27 Jun 2014

King in Spain, plebe in Australia

Last week Spain's Felipe VI was sworn in as king.

The ceremony took place only a few days after I sent a letter of complaint to the electoral registry in Spain for being deprived the right to vote in the recent European elections.

When I moved to Australia I registered in the Spanish Consulate in Sydney. I also registered in the voting census, as being registered in the Consulate is not enough to be allowed to vote in Spanish or European elections. I was surprised when I got a letter from Spain asking me to confirm that I wanted to vote. Although annoyed at this extra and ridiculous step I sent the letter back confirming that yes, as I thought it would be clear by the fact I had gone to the trouble of registering in the consulate, I wanted to vote. Despite this, I got my ballot papers too late and therefore couldn’t vote.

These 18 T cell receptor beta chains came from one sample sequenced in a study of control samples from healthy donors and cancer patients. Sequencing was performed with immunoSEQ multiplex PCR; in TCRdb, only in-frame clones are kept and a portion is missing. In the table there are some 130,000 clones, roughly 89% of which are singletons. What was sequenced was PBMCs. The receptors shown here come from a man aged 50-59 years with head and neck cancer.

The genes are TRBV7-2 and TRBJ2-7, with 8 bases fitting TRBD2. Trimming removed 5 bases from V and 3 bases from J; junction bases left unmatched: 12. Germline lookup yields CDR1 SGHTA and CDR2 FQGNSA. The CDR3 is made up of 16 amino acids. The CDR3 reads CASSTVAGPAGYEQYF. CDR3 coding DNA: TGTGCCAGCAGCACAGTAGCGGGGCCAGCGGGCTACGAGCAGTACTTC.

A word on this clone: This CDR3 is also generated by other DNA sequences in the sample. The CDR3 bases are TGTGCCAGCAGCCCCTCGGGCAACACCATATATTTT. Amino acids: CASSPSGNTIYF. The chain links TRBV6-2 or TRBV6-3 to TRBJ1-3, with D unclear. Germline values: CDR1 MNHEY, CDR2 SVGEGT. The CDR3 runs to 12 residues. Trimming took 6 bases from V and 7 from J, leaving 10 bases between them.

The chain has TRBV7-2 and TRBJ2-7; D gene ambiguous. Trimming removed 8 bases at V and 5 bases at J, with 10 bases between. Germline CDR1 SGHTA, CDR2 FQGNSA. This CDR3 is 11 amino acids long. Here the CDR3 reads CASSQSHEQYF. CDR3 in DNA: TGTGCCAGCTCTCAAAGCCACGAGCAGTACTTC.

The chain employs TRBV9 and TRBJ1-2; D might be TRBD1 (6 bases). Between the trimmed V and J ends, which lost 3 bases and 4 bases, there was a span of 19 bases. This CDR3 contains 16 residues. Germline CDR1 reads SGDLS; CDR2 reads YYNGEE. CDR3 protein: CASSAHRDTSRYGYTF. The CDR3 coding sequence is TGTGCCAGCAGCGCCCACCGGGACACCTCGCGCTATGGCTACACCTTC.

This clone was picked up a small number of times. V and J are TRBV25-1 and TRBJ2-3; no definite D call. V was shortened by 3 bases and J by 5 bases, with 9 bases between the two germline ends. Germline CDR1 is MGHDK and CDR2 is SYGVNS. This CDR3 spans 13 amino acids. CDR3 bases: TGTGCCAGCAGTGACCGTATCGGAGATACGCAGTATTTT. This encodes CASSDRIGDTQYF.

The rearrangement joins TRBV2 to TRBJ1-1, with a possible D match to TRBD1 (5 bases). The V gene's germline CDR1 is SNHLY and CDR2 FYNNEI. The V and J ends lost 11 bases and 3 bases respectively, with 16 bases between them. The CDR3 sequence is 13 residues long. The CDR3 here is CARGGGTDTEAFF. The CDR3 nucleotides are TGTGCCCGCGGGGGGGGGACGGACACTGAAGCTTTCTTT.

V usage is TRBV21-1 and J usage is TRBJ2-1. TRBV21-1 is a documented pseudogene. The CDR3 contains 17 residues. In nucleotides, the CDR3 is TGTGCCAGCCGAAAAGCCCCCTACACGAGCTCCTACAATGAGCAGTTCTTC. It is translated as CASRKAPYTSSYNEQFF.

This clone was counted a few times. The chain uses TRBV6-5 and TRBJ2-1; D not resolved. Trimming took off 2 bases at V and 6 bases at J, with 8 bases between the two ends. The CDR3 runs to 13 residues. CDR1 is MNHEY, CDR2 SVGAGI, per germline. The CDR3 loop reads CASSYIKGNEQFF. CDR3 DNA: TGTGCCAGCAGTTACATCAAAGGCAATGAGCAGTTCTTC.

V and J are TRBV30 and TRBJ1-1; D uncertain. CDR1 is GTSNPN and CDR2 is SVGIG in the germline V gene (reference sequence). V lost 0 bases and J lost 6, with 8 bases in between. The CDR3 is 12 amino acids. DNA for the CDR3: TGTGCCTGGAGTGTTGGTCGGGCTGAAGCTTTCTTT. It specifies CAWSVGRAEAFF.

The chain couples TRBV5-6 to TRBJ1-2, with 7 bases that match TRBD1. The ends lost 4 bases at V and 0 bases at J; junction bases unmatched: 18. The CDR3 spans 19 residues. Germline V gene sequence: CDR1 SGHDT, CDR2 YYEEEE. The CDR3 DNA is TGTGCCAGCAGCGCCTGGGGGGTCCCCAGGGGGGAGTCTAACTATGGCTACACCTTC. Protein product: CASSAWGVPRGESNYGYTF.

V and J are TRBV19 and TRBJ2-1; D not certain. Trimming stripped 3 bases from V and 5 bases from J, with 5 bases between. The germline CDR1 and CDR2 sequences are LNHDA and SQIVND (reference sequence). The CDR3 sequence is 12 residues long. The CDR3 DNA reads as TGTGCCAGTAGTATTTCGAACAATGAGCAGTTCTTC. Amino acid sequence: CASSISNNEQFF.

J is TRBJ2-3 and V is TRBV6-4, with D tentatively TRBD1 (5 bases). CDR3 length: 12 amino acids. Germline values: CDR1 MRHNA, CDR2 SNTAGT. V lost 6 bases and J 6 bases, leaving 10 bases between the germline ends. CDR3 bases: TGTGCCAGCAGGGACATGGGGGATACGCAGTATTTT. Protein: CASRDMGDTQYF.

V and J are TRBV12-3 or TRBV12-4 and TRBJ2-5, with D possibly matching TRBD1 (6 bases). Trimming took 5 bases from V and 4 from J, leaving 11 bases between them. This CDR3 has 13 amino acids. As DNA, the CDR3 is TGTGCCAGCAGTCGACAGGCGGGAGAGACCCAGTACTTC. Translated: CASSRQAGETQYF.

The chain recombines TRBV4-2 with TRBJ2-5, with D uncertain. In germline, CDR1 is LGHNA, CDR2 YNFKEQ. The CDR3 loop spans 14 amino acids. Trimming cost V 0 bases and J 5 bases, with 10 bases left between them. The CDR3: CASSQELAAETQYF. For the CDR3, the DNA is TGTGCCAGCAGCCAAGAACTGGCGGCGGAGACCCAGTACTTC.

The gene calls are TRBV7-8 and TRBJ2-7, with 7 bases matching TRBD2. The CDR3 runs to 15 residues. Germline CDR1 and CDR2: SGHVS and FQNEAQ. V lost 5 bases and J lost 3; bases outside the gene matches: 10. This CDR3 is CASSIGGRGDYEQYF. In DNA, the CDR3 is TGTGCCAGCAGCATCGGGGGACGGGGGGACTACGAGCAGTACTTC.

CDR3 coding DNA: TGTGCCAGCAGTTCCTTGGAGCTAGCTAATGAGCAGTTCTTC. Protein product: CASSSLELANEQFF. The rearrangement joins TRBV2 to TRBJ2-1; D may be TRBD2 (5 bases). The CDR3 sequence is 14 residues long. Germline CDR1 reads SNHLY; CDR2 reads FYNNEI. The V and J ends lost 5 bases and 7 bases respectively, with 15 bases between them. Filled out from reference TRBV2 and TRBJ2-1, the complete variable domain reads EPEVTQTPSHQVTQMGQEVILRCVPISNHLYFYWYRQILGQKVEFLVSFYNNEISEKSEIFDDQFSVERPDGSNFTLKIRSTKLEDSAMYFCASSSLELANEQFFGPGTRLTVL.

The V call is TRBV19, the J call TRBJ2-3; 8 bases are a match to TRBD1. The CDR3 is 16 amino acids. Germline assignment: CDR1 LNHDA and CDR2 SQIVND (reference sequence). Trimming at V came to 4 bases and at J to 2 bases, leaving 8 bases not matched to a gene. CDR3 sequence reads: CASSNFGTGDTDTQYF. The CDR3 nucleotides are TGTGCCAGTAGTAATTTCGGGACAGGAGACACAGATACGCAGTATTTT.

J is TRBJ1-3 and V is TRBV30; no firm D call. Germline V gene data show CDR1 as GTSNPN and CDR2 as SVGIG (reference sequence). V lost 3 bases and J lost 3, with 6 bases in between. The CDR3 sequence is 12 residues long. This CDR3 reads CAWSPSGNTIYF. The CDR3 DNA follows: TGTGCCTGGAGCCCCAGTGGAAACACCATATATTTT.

All this played in my mind as I saw coverage in Spanish and international newspapers of the coronation of Spain’s new king. According to ‘Marea Granate’ only 70,972 replies were received from the 1.72 million people registered to vote abroad. Of those 70,972 there would be some who, like me, didn’t get their papers in time.

I think we may be facing a similar farce in the next Spanish national election and that many people who have left the country won’t be able to express their views.

A lot of people who left Spain felt forced to do so because of the poor employment and life conditions they had to face. Many would have voted for a change in the way things are being done in the European Parliament.

So I can’t help but being cynical about how inefficient the system is for those of us who are far from home and still want to have a say in national and European politics.

Seeing the new king and his family wave from a balcony at the Royal Palace feels insulting to me. It’s an important reminder of how far we still have to go to ensure Spain becomes a truly democratic country.